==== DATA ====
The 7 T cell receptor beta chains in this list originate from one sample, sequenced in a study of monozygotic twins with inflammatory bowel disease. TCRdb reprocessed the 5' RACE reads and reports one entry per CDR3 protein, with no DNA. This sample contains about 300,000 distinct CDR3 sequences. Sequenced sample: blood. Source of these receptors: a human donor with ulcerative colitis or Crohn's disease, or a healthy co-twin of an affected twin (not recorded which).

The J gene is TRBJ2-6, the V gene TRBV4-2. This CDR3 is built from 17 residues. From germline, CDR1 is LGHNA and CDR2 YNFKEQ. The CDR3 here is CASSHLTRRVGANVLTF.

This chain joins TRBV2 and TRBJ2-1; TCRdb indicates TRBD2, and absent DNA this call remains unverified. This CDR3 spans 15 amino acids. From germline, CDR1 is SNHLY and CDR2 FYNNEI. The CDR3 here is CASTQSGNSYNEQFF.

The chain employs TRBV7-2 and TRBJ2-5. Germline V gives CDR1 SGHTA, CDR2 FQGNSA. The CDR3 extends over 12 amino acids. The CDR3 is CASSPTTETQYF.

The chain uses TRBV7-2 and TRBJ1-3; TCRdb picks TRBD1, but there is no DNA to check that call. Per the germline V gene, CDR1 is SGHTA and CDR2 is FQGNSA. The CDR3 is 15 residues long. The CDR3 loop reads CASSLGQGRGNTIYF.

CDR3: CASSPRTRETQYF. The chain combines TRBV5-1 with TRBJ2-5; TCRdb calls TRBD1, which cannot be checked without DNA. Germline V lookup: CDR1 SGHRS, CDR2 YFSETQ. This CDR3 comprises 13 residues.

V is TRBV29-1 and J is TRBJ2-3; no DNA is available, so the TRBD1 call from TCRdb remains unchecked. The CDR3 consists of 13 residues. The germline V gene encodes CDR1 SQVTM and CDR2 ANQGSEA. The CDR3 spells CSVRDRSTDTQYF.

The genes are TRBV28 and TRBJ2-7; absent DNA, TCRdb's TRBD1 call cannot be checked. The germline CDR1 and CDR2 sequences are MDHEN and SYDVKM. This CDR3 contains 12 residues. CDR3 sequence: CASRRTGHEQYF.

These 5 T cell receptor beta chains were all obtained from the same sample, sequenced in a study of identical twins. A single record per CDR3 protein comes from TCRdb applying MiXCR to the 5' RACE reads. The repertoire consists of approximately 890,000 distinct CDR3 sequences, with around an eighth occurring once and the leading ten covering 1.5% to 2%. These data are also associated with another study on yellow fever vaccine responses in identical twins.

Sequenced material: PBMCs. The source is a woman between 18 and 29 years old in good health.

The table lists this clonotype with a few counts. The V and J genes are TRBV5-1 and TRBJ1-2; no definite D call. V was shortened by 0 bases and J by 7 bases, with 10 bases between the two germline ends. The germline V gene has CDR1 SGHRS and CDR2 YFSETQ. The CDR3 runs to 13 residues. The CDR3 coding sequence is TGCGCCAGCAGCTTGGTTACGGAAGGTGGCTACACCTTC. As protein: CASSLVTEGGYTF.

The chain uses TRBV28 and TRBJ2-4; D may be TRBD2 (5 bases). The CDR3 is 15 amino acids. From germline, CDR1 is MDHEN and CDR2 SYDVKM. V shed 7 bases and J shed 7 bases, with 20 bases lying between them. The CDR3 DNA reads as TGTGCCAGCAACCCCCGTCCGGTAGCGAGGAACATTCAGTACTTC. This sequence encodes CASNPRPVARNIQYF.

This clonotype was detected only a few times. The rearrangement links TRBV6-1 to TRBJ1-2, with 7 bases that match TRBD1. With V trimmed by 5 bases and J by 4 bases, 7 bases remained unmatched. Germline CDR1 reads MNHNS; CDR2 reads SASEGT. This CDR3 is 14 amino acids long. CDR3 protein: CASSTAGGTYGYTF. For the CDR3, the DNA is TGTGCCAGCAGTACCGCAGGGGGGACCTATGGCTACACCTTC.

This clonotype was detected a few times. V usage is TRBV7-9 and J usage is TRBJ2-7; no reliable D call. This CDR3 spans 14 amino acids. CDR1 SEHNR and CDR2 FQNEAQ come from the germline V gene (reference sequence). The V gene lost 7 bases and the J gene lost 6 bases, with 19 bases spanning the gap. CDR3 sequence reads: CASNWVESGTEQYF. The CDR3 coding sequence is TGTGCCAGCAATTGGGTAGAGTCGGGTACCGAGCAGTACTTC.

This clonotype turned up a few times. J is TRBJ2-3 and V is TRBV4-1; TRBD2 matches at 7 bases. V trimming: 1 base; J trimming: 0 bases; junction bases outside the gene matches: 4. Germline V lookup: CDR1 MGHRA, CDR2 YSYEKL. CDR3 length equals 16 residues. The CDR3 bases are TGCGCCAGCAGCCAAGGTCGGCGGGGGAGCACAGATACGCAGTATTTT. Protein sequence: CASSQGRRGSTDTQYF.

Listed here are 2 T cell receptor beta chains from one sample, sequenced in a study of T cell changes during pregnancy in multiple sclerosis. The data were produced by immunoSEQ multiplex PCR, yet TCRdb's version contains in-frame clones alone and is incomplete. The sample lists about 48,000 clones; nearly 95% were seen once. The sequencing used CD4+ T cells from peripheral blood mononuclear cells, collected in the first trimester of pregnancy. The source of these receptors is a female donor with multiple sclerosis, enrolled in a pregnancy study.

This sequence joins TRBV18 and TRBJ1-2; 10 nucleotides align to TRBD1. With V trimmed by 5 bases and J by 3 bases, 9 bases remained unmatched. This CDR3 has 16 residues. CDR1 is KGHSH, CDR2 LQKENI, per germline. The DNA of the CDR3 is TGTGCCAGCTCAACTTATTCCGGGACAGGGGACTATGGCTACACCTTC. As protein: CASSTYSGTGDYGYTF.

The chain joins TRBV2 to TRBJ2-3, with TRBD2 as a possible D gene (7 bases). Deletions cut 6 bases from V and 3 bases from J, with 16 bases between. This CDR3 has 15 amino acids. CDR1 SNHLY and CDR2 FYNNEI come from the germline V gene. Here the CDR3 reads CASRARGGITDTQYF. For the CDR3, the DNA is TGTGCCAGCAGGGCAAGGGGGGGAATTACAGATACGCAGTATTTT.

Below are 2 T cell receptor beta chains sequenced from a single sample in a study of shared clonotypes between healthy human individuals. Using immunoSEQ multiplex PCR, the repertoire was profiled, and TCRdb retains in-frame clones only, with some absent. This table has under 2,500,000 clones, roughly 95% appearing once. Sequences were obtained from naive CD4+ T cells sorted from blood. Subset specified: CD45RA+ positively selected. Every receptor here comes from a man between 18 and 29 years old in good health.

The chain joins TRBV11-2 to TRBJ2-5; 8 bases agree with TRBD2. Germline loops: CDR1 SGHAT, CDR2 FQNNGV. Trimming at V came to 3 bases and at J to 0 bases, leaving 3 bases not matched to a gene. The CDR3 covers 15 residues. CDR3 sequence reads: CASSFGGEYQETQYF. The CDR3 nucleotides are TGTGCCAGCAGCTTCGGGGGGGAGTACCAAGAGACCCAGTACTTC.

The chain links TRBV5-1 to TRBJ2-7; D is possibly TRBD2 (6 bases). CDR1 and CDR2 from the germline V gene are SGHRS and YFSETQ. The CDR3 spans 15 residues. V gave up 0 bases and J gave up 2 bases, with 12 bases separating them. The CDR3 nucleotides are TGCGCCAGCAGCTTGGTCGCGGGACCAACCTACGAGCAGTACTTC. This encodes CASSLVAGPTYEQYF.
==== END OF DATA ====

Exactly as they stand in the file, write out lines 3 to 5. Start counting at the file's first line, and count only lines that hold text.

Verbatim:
This chain joins TRBV2 and TRBJ2-1; TCRdb indicates TRBD2, and absent DNA this call remains unverified. This CDR3 spans 15 amino acids. From germline, CDR1 is SNHLY and CDR2 FYNNEI. The CDR3 here is CASTQSGNSYNEQFF.

The chain employs TRBV7-2 and TRBJ2-5. Germline V gives CDR1 SGHTA, CDR2 FQGNSA. The CDR3 extends over 12 amino acids. The CDR3 is CASSPTTETQYF.

The chain uses TRBV7-2 and TRBJ1-3; TCRdb picks TRBD1, but there is no DNA to check that call. Per the germline V gene, CDR1 is SGHTA and CDR2 is FQGNSA. The CDR3 is 15 residues long. The CDR3 loop reads CASSLGQGRGNTIYF.